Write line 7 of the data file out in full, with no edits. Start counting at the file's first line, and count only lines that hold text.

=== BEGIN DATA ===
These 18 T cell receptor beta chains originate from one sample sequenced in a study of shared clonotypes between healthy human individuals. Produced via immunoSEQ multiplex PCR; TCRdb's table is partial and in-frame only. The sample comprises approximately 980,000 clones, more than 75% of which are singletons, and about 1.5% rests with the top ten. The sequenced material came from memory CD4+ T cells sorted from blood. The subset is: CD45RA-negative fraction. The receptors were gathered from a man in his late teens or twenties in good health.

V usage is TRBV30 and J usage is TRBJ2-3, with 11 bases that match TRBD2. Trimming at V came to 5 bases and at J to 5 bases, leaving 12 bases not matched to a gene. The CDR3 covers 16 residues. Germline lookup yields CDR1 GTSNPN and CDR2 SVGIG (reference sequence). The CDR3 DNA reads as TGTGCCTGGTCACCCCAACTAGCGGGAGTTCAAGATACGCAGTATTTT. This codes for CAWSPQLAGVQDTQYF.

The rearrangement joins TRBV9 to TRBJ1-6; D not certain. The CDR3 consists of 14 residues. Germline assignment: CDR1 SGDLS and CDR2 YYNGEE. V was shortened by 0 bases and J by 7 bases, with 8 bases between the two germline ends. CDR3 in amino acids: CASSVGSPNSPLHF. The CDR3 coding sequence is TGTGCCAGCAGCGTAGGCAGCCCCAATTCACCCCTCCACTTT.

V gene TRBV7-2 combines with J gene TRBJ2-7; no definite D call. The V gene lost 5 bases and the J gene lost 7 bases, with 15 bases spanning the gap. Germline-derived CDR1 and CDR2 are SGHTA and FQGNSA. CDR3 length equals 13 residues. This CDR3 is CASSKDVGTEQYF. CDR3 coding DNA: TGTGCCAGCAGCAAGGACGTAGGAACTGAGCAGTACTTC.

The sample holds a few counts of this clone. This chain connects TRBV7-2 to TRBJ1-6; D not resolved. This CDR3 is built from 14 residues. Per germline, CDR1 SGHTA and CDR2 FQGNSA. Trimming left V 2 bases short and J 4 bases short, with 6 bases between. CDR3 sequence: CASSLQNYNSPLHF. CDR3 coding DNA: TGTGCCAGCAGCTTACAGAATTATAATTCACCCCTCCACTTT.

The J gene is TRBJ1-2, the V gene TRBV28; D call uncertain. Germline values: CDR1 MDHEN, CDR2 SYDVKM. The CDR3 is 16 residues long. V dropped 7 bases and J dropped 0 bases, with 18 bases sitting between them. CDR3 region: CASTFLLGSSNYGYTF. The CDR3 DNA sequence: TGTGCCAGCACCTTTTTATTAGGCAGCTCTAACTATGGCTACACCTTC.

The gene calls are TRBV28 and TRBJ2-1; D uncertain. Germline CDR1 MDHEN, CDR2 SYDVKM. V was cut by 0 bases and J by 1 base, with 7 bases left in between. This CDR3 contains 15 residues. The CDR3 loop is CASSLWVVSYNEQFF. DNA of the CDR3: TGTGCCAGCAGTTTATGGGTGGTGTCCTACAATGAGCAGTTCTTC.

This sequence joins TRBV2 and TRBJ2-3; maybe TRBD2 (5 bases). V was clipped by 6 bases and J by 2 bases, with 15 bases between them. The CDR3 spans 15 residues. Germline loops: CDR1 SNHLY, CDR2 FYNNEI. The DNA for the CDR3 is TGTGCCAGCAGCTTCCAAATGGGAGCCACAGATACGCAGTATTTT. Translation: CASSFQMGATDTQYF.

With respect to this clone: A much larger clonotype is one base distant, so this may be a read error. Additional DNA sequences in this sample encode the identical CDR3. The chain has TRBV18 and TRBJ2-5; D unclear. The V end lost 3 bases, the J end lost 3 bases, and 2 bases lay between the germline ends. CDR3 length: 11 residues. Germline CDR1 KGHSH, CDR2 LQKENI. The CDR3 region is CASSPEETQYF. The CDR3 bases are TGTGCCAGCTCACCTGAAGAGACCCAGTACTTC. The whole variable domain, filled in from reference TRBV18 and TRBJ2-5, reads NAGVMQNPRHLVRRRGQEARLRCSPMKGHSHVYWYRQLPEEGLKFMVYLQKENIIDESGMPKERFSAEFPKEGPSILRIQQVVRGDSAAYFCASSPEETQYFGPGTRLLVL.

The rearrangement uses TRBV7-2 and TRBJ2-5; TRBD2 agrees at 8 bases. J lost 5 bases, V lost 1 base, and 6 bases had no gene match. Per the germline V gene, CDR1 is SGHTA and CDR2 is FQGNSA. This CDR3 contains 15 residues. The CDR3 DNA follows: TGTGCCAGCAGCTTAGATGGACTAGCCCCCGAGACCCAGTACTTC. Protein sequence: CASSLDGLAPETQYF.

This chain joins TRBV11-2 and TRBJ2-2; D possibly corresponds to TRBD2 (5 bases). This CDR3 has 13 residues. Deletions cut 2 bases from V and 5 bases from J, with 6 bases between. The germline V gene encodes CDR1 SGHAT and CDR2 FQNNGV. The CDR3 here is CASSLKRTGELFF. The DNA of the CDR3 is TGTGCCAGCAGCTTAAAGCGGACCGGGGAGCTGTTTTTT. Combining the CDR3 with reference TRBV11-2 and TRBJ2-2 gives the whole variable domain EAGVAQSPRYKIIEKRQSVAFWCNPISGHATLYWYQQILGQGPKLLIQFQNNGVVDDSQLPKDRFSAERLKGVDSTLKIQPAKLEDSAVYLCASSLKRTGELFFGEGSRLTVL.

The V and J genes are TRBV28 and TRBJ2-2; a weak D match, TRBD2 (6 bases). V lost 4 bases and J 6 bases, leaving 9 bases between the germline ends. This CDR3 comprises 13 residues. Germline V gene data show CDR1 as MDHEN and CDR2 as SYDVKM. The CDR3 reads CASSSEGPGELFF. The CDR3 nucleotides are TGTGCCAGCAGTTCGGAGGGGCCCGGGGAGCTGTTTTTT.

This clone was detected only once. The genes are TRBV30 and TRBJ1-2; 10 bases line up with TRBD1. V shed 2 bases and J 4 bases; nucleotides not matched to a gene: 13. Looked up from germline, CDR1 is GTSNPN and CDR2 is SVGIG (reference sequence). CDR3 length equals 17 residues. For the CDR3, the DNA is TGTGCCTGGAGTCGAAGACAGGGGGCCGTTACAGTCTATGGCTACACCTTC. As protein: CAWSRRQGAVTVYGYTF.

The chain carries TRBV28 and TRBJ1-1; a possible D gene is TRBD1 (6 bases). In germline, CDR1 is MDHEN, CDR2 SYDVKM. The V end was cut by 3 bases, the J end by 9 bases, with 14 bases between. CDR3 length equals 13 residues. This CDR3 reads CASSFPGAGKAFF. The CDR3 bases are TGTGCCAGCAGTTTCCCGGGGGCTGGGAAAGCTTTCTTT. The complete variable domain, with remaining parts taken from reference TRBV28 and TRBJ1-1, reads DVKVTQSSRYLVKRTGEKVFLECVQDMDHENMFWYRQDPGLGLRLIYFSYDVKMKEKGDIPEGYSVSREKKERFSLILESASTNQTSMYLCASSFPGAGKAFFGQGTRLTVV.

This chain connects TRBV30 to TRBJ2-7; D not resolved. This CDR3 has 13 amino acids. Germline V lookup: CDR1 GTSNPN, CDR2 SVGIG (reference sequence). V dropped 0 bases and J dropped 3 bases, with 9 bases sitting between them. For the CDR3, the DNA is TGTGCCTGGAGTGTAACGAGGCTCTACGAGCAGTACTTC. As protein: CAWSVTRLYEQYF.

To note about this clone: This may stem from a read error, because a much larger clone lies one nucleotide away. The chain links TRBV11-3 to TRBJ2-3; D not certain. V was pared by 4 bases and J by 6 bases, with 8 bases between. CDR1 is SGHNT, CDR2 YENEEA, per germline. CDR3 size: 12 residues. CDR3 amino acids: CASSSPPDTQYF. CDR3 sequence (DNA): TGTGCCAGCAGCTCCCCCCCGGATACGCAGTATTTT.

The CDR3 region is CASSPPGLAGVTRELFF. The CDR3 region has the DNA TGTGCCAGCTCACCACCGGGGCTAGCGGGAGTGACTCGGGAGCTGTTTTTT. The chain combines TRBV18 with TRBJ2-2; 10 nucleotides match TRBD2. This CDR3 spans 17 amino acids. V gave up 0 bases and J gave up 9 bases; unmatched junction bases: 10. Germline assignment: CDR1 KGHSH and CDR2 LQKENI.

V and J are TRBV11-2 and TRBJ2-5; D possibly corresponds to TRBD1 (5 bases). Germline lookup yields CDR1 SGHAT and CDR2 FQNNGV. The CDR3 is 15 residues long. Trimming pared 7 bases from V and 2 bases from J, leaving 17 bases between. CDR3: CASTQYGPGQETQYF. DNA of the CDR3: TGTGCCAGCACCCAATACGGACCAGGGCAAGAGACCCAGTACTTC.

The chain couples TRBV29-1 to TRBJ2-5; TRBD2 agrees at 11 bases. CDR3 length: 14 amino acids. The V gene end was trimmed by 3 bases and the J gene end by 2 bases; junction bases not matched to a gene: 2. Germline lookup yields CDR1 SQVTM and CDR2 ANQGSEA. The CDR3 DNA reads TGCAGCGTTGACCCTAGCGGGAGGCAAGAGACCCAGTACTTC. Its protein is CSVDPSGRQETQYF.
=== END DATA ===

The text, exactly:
The gene calls are TRBV28 and TRBJ2-1; D uncertain. Germline CDR1 MDHEN, CDR2 SYDVKM. V was cut by 0 bases and J by 1 base, with 7 bases left in between. This CDR3 contains 15 residues. The CDR3 loop is CASSLWVVSYNEQFF. DNA of the CDR3: TGTGCCAGCAGTTTATGGGTGGTGTCCTACAATGAGCAGTTCTTC.